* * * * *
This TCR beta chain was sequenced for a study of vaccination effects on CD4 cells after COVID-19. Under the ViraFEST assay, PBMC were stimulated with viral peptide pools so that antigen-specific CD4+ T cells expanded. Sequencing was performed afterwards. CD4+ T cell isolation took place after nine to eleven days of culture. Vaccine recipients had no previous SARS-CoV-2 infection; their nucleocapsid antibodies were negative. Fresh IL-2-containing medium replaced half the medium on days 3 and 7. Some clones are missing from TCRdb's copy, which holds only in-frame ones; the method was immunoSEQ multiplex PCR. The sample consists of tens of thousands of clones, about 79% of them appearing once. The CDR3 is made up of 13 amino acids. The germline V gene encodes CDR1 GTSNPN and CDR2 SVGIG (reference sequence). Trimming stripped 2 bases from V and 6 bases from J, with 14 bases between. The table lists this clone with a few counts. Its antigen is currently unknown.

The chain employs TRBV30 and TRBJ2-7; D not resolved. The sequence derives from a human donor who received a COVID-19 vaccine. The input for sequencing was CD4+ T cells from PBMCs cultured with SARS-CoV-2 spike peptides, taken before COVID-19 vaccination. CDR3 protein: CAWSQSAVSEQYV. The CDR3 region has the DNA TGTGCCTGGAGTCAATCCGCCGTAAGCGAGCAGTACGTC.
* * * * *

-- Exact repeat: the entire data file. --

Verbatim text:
This TCR beta chain was sequenced for a study of vaccination effects on CD4 cells after COVID-19. Under the ViraFEST assay, PBMC were stimulated with viral peptide pools so that antigen-specific CD4+ T cells expanded. Sequencing was performed afterwards. CD4+ T cell isolation took place after nine to eleven days of culture. Vaccine recipients had no previous SARS-CoV-2 infection; their nucleocapsid antibodies were negative. Fresh IL-2-containing medium replaced half the medium on days 3 and 7. Some clones are missing from TCRdb's copy, which holds only in-frame ones; the method was immunoSEQ multiplex PCR. The sample consists of tens of thousands of clones, about 79% of them appearing once. The CDR3 is made up of 13 amino acids. The germline V gene encodes CDR1 GTSNPN and CDR2 SVGIG (reference sequence). Trimming stripped 2 bases from V and 6 bases from J, with 14 bases between. The table lists this clone with a few counts. Its antigen is currently unknown.

The chain employs TRBV30 and TRBJ2-7; D not resolved. The sequence derives from a human donor who received a COVID-19 vaccine. The input for sequencing was CD4+ T cells from PBMCs cultured with SARS-CoV-2 spike peptides, taken before COVID-19 vaccination. CDR3 protein: CAWSQSAVSEQYV. The CDR3 region has the DNA TGTGCCTGGAGTCAATCCGCCGTAAGCGAGCAGTACGTC.